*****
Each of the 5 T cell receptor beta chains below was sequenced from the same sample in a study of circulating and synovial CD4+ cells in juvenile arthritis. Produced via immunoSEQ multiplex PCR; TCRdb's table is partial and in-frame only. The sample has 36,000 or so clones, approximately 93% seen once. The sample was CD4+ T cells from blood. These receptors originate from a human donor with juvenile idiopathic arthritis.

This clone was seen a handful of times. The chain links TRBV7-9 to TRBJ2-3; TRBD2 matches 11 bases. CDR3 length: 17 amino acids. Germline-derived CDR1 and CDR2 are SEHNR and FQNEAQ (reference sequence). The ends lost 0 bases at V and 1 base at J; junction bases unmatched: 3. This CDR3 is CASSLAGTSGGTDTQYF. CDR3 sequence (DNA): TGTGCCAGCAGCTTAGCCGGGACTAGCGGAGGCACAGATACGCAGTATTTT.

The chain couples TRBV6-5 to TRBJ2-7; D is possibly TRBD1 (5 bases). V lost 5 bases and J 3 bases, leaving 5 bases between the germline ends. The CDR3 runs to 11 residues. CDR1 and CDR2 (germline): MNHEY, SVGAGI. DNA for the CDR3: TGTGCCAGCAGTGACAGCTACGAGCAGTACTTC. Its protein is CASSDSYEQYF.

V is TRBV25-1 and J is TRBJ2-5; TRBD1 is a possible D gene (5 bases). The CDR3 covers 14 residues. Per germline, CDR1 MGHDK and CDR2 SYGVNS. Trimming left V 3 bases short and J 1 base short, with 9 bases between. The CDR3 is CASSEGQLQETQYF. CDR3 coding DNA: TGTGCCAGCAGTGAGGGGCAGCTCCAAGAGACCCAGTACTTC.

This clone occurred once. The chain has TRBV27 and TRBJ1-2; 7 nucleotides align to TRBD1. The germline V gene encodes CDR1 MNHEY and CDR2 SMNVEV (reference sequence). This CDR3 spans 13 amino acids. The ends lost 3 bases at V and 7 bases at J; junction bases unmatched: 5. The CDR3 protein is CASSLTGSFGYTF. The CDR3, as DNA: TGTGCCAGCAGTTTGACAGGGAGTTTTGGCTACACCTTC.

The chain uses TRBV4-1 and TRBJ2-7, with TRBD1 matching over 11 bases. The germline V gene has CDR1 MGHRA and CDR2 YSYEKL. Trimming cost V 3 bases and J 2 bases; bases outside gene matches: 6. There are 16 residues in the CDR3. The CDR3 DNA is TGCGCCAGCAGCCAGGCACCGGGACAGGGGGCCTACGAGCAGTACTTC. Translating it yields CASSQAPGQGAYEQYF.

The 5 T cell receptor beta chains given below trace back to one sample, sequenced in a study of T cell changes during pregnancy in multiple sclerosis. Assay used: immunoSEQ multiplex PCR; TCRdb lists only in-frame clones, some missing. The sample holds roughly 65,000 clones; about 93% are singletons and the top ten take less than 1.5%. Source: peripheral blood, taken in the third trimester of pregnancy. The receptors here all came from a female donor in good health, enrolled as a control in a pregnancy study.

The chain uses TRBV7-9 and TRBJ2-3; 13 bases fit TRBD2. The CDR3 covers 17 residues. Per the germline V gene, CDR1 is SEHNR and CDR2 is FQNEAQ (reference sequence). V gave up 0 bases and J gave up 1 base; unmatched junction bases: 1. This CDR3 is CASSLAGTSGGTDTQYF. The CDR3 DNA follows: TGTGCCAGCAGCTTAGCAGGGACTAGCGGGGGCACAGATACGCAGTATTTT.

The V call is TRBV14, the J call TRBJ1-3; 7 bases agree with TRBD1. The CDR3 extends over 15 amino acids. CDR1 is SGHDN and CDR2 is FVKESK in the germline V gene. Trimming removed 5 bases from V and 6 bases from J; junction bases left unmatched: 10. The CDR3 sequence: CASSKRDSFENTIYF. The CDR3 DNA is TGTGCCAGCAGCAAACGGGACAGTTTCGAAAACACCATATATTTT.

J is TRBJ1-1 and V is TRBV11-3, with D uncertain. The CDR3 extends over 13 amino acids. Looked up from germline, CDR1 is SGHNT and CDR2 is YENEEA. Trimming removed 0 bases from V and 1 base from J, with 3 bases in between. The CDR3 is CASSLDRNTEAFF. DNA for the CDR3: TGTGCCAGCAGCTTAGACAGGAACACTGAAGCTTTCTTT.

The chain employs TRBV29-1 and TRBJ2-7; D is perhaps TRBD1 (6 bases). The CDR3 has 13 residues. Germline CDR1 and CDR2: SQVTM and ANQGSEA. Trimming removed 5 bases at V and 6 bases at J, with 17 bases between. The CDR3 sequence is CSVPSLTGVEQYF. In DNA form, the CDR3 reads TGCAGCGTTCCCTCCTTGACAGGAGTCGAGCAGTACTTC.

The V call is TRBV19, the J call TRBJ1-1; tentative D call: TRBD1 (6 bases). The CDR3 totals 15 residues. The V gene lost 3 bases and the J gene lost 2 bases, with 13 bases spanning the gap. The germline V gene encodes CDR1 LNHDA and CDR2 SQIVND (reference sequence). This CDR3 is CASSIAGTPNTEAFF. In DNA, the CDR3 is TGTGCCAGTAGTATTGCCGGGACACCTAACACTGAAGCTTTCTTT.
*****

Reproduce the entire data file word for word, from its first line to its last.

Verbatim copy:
Each of the 5 T cell receptor beta chains below was sequenced from the same sample in a study of circulating and synovial CD4+ cells in juvenile arthritis. Produced via immunoSEQ multiplex PCR; TCRdb's table is partial and in-frame only. The sample has 36,000 or so clones, approximately 93% seen once. The sample was CD4+ T cells from blood. These receptors originate from a human donor with juvenile idiopathic arthritis.

This clone was seen a handful of times. The chain links TRBV7-9 to TRBJ2-3; TRBD2 matches 11 bases. CDR3 length: 17 amino acids. Germline-derived CDR1 and CDR2 are SEHNR and FQNEAQ (reference sequence). The ends lost 0 bases at V and 1 base at J; junction bases unmatched: 3. This CDR3 is CASSLAGTSGGTDTQYF. CDR3 sequence (DNA): TGTGCCAGCAGCTTAGCCGGGACTAGCGGAGGCACAGATACGCAGTATTTT.

The chain couples TRBV6-5 to TRBJ2-7; D is possibly TRBD1 (5 bases). V lost 5 bases and J 3 bases, leaving 5 bases between the germline ends. The CDR3 runs to 11 residues. CDR1 and CDR2 (germline): MNHEY, SVGAGI. DNA for the CDR3: TGTGCCAGCAGTGACAGCTACGAGCAGTACTTC. Its protein is CASSDSYEQYF.

V is TRBV25-1 and J is TRBJ2-5; TRBD1 is a possible D gene (5 bases). The CDR3 covers 14 residues. Per germline, CDR1 MGHDK and CDR2 SYGVNS. Trimming left V 3 bases short and J 1 base short, with 9 bases between. The CDR3 is CASSEGQLQETQYF. CDR3 coding DNA: TGTGCCAGCAGTGAGGGGCAGCTCCAAGAGACCCAGTACTTC.

This clone occurred once. The chain has TRBV27 and TRBJ1-2; 7 nucleotides align to TRBD1. The germline V gene encodes CDR1 MNHEY and CDR2 SMNVEV (reference sequence). This CDR3 spans 13 amino acids. The ends lost 3 bases at V and 7 bases at J; junction bases unmatched: 5. The CDR3 protein is CASSLTGSFGYTF. The CDR3, as DNA: TGTGCCAGCAGTTTGACAGGGAGTTTTGGCTACACCTTC.

The chain uses TRBV4-1 and TRBJ2-7, with TRBD1 matching over 11 bases. The germline V gene has CDR1 MGHRA and CDR2 YSYEKL. Trimming cost V 3 bases and J 2 bases; bases outside gene matches: 6. There are 16 residues in the CDR3. The CDR3 DNA is TGCGCCAGCAGCCAGGCACCGGGACAGGGGGCCTACGAGCAGTACTTC. Translating it yields CASSQAPGQGAYEQYF.

The 5 T cell receptor beta chains given below trace back to one sample, sequenced in a study of T cell changes during pregnancy in multiple sclerosis. Assay used: immunoSEQ multiplex PCR; TCRdb lists only in-frame clones, some missing. The sample holds roughly 65,000 clones; about 93% are singletons and the top ten take less than 1.5%. Source: peripheral blood, taken in the third trimester of pregnancy. The receptors here all came from a female donor in good health, enrolled as a control in a pregnancy study.

The chain uses TRBV7-9 and TRBJ2-3; 13 bases fit TRBD2. The CDR3 covers 17 residues. Per the germline V gene, CDR1 is SEHNR and CDR2 is FQNEAQ (reference sequence). V gave up 0 bases and J gave up 1 base; unmatched junction bases: 1. This CDR3 is CASSLAGTSGGTDTQYF. The CDR3 DNA follows: TGTGCCAGCAGCTTAGCAGGGACTAGCGGGGGCACAGATACGCAGTATTTT.

The V call is TRBV14, the J call TRBJ1-3; 7 bases agree with TRBD1. The CDR3 extends over 15 amino acids. CDR1 is SGHDN and CDR2 is FVKESK in the germline V gene. Trimming removed 5 bases from V and 6 bases from J; junction bases left unmatched: 10. The CDR3 sequence: CASSKRDSFENTIYF. The CDR3 DNA is TGTGCCAGCAGCAAACGGGACAGTTTCGAAAACACCATATATTTT.

J is TRBJ1-1 and V is TRBV11-3, with D uncertain. The CDR3 extends over 13 amino acids. Looked up from germline, CDR1 is SGHNT and CDR2 is YENEEA. Trimming removed 0 bases from V and 1 base from J, with 3 bases in between. The CDR3 is CASSLDRNTEAFF. DNA for the CDR3: TGTGCCAGCAGCTTAGACAGGAACACTGAAGCTTTCTTT.

The chain employs TRBV29-1 and TRBJ2-7; D is perhaps TRBD1 (6 bases). The CDR3 has 13 residues. Germline CDR1 and CDR2: SQVTM and ANQGSEA. Trimming removed 5 bases at V and 6 bases at J, with 17 bases between. The CDR3 sequence is CSVPSLTGVEQYF. In DNA form, the CDR3 reads TGCAGCGTTCCCTCCTTGACAGGAGTCGAGCAGTACTTC.

The V call is TRBV19, the J call TRBJ1-1; tentative D call: TRBD1 (6 bases). The CDR3 totals 15 residues. The V gene lost 3 bases and the J gene lost 2 bases, with 13 bases spanning the gap. The germline V gene encodes CDR1 LNHDA and CDR2 SQIVND (reference sequence). This CDR3 is CASSIAGTPNTEAFF. In DNA, the CDR3 is TGTGCCAGTAGTATTGCCGGGACACCTAACACTGAAGCTTTCTTT.